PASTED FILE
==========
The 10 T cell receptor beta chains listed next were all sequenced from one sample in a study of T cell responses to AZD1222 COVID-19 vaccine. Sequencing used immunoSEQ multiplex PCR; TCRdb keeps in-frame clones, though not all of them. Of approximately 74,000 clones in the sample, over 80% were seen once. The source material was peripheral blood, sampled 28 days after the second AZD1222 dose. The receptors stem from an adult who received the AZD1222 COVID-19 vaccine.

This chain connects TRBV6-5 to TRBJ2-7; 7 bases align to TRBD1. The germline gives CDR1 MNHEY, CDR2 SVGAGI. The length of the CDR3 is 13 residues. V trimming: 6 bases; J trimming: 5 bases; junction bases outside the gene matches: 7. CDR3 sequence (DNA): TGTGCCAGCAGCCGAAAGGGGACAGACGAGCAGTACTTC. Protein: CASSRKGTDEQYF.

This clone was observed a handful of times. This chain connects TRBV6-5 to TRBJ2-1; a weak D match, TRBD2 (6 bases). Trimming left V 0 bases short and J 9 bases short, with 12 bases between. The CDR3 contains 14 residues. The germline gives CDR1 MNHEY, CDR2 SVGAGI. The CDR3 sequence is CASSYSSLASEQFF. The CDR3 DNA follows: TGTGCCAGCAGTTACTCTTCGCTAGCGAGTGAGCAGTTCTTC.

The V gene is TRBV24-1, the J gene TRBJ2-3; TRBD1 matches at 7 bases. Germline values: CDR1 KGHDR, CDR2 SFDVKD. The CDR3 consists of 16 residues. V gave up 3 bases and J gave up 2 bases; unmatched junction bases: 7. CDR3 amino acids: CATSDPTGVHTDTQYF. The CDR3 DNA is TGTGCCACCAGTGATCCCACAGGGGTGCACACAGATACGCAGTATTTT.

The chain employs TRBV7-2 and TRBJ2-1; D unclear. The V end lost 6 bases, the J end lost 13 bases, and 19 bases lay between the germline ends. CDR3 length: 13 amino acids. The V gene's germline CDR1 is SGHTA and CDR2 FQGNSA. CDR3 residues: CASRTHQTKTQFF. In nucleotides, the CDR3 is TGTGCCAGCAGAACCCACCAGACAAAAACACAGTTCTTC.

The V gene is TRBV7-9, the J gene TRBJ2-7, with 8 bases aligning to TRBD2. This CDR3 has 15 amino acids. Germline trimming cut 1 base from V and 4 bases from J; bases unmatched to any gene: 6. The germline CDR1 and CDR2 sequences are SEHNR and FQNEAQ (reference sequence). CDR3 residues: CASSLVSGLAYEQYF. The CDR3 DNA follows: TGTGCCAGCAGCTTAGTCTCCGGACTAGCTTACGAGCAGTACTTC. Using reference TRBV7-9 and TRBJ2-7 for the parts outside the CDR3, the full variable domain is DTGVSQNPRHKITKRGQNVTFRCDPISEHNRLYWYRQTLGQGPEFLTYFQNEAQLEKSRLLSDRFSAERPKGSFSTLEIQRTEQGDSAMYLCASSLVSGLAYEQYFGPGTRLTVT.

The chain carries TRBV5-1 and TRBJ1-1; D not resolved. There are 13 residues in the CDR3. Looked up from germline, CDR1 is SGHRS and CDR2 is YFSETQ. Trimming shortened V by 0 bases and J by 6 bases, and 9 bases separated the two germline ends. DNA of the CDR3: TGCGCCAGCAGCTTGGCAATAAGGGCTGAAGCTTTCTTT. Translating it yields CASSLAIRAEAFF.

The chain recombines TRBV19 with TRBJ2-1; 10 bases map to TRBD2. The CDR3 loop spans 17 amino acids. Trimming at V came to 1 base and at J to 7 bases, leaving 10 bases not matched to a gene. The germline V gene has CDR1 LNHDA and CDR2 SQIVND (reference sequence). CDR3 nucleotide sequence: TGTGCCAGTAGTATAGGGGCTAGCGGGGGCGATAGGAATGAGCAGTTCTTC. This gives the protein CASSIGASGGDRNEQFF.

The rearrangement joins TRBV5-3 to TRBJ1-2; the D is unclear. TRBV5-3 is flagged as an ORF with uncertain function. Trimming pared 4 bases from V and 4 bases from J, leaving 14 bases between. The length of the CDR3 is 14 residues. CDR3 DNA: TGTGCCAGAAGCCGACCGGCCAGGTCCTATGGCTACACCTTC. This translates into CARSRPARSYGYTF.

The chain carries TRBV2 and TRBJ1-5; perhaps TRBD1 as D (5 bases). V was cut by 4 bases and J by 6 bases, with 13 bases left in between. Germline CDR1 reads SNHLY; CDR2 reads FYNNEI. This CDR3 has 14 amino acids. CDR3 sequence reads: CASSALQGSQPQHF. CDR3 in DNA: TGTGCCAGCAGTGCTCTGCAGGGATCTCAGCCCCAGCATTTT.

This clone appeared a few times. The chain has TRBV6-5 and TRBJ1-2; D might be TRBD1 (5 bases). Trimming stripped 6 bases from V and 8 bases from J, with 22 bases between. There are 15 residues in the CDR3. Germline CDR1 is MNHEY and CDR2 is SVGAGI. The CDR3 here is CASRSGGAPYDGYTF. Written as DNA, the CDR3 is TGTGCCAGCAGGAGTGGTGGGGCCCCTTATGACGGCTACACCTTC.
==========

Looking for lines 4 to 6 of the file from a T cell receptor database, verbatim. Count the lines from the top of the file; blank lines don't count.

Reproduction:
The V gene is TRBV24-1, the J gene TRBJ2-3; TRBD1 matches at 7 bases. Germline values: CDR1 KGHDR, CDR2 SFDVKD. The CDR3 consists of 16 residues. V gave up 3 bases and J gave up 2 bases; unmatched junction bases: 7. CDR3 amino acids: CATSDPTGVHTDTQYF. The CDR3 DNA is TGTGCCACCAGTGATCCCACAGGGGTGCACACAGATACGCAGTATTTT.

The chain employs TRBV7-2 and TRBJ2-1; D unclear. The V end lost 6 bases, the J end lost 13 bases, and 19 bases lay between the germline ends. CDR3 length: 13 amino acids. The V gene's germline CDR1 is SGHTA and CDR2 FQGNSA. CDR3 residues: CASRTHQTKTQFF. In nucleotides, the CDR3 is TGTGCCAGCAGAACCCACCAGACAAAAACACAGTTCTTC.

The V gene is TRBV7-9, the J gene TRBJ2-7, with 8 bases aligning to TRBD2. This CDR3 has 15 amino acids. Germline trimming cut 1 base from V and 4 bases from J; bases unmatched to any gene: 6. The germline CDR1 and CDR2 sequences are SEHNR and FQNEAQ (reference sequence). CDR3 residues: CASSLVSGLAYEQYF. The CDR3 DNA follows: TGTGCCAGCAGCTTAGTCTCCGGACTAGCTTACGAGCAGTACTTC. Using reference TRBV7-9 and TRBJ2-7 for the parts outside the CDR3, the full variable domain is DTGVSQNPRHKITKRGQNVTFRCDPISEHNRLYWYRQTLGQGPEFLTYFQNEAQLEKSRLLSDRFSAERPKGSFSTLEIQRTEQGDSAMYLCASSLVSGLAYEQYFGPGTRLTVT.